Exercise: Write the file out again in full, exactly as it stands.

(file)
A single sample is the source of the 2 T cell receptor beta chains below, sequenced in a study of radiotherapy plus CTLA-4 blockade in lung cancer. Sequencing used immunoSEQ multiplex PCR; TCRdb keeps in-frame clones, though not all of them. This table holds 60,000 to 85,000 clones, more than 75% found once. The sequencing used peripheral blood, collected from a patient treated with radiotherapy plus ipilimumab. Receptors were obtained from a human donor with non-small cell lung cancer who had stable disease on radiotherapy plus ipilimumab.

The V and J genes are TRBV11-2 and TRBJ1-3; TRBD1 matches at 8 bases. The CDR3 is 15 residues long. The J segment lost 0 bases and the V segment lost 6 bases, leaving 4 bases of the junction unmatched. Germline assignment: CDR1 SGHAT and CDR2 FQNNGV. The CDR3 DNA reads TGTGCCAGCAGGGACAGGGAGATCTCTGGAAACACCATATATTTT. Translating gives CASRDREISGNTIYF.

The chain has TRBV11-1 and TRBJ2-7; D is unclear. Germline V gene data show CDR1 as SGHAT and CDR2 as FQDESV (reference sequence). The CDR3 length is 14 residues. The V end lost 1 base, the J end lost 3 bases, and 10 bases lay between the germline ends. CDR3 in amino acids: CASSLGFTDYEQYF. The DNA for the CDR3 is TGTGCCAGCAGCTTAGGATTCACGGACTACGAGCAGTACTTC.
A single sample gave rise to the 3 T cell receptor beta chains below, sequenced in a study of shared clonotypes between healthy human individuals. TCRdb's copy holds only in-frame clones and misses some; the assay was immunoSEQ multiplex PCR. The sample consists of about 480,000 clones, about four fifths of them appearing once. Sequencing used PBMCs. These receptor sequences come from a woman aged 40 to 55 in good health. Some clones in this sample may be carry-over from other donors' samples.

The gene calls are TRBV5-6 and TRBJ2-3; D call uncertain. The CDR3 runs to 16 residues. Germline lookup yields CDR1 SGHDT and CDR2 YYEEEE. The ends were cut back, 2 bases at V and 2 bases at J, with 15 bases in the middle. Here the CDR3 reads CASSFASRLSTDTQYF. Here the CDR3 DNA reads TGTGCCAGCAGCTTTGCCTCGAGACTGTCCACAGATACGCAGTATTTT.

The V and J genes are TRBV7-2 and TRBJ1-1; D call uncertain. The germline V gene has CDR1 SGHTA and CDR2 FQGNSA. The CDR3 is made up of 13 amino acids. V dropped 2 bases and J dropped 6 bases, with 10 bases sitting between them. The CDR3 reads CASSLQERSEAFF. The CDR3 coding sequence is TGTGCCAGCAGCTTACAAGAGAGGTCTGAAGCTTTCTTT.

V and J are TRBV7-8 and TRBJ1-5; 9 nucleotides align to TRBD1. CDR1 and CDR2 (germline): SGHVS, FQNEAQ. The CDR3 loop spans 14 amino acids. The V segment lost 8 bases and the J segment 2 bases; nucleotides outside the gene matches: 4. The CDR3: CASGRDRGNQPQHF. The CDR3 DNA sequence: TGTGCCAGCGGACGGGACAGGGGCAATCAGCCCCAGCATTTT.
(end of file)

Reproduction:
A single sample is the source of the 2 T cell receptor beta chains below, sequenced in a study of radiotherapy plus CTLA-4 blockade in lung cancer. Sequencing used immunoSEQ multiplex PCR; TCRdb keeps in-frame clones, though not all of them. This table holds 60,000 to 85,000 clones, more than 75% found once. The sequencing used peripheral blood, collected from a patient treated with radiotherapy plus ipilimumab. Receptors were obtained from a human donor with non-small cell lung cancer who had stable disease on radiotherapy plus ipilimumab.

The V and J genes are TRBV11-2 and TRBJ1-3; TRBD1 matches at 8 bases. The CDR3 is 15 residues long. The J segment lost 0 bases and the V segment lost 6 bases, leaving 4 bases of the junction unmatched. Germline assignment: CDR1 SGHAT and CDR2 FQNNGV. The CDR3 DNA reads TGTGCCAGCAGGGACAGGGAGATCTCTGGAAACACCATATATTTT. Translating gives CASRDREISGNTIYF.

The chain has TRBV11-1 and TRBJ2-7; D is unclear. Germline V gene data show CDR1 as SGHAT and CDR2 as FQDESV (reference sequence). The CDR3 length is 14 residues. The V end lost 1 base, the J end lost 3 bases, and 10 bases lay between the germline ends. CDR3 in amino acids: CASSLGFTDYEQYF. The DNA for the CDR3 is TGTGCCAGCAGCTTAGGATTCACGGACTACGAGCAGTACTTC.
A single sample gave rise to the 3 T cell receptor beta chains below, sequenced in a study of shared clonotypes between healthy human individuals. TCRdb's copy holds only in-frame clones and misses some; the assay was immunoSEQ multiplex PCR. The sample consists of about 480,000 clones, about four fifths of them appearing once. Sequencing used PBMCs. These receptor sequences come from a woman aged 40 to 55 in good health. Some clones in this sample may be carry-over from other donors' samples.

The gene calls are TRBV5-6 and TRBJ2-3; D call uncertain. The CDR3 runs to 16 residues. Germline lookup yields CDR1 SGHDT and CDR2 YYEEEE. The ends were cut back, 2 bases at V and 2 bases at J, with 15 bases in the middle. Here the CDR3 reads CASSFASRLSTDTQYF. Here the CDR3 DNA reads TGTGCCAGCAGCTTTGCCTCGAGACTGTCCACAGATACGCAGTATTTT.

The V and J genes are TRBV7-2 and TRBJ1-1; D call uncertain. The germline V gene has CDR1 SGHTA and CDR2 FQGNSA. The CDR3 is made up of 13 amino acids. V dropped 2 bases and J dropped 6 bases, with 10 bases sitting between them. The CDR3 reads CASSLQERSEAFF. The CDR3 coding sequence is TGTGCCAGCAGCTTACAAGAGAGGTCTGAAGCTTTCTTT.

V and J are TRBV7-8 and TRBJ1-5; 9 nucleotides align to TRBD1. CDR1 and CDR2 (germline): SGHVS, FQNEAQ. The CDR3 loop spans 14 amino acids. The V segment lost 8 bases and the J segment 2 bases; nucleotides outside the gene matches: 4. The CDR3: CASGRDRGNQPQHF. The CDR3 DNA sequence: TGTGCCAGCGGACGGGACAGGGGCAATCAGCCCCAGCATTTT.